Seriously, if you’re traveling to Japan, contact the Japanese Embassy in your home country and learn whether your meds are allowed and what documentation you need to carry them–and do this weeks before you leave home.

State Department info on Japan’s drug laws


You can hand carry your meds into Mexico legally, though they advise that you have your prescription info with you. (Which you should always do anyhow.) Mexico does permit visitors to ship personal-use medications into Mexico provided that you do some paperwork beforehand. For a fee, you can go through a broker to get your paperwork expedited. Check the link to the State Department for more info about that.

You’ll find a lot of “pharmacies” selling antibiotics, pseudo-Viagra, and who-knows-what-all…especially in heavily traveled tourist areas. Buy from these places at your own SERIOUS risk. TWP recommendation: don’t buy “medications” from “pharmacies” at Mexico’s tourist traps. You don’t know what’s in them.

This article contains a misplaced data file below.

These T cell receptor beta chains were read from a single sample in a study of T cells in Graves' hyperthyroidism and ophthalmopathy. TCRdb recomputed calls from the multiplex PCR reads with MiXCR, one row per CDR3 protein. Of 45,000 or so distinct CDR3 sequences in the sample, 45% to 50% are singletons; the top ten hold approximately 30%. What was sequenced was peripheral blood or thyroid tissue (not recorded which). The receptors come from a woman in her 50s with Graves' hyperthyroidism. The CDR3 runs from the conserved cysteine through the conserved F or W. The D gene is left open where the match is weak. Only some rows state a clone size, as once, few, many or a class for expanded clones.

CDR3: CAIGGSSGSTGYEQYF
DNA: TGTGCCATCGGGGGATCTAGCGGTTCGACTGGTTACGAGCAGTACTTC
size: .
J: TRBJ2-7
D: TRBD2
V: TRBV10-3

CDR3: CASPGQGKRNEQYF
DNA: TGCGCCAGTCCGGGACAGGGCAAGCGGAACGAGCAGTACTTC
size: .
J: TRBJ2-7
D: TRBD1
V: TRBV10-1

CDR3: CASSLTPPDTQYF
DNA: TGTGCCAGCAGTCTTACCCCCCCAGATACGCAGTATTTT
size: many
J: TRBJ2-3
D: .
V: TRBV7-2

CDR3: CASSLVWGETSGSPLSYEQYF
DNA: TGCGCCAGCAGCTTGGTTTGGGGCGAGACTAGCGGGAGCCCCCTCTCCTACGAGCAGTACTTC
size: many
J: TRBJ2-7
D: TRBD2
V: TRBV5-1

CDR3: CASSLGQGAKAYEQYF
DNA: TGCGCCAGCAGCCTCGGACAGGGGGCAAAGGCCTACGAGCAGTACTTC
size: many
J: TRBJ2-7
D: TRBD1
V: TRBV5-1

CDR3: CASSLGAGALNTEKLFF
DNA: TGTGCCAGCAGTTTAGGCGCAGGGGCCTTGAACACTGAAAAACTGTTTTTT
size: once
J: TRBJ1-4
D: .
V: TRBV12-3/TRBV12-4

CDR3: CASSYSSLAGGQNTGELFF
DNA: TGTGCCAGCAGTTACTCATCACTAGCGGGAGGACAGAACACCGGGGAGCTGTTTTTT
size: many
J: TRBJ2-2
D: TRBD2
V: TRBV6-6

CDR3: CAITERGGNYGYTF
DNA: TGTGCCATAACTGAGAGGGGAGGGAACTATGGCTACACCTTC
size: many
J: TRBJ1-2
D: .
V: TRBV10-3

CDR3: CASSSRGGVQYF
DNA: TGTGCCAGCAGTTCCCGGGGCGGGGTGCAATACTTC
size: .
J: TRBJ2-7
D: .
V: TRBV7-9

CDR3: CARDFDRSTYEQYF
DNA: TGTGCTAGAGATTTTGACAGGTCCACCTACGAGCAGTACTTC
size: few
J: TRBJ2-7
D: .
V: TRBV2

State Department info on Mexico


You can bring up to 30 days worth of medication to Thailand.

Be aware that if you get caught in a drug sting at a club or party, you’ll be arrested if your urine tests positive for drugs. So if you’re taking prescription opioids, consider avoiding the club & rave scene. Yes, I know that’s the main reason lots of people go to Thailand, especially Bangkok. But please consider the ramifications of ending up in a Thai prison, and just go to Burning Man or an ecstatic dance weekend if you’ve really got to do the rave thing.

State department info on Thailand

That’s it for now. I’ll add Parts 2, 3, etc. as I have time to do the research for y’all. Which brings up the question…What countries would you like info about medication/drug laws for?

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Hey y’all, guess what? Somebody out there cares enough about disabled travelers to survey us!


Please take a few minutes to take this survey. It’d be great to see travelers with hidden disabilities well-represented in this effort.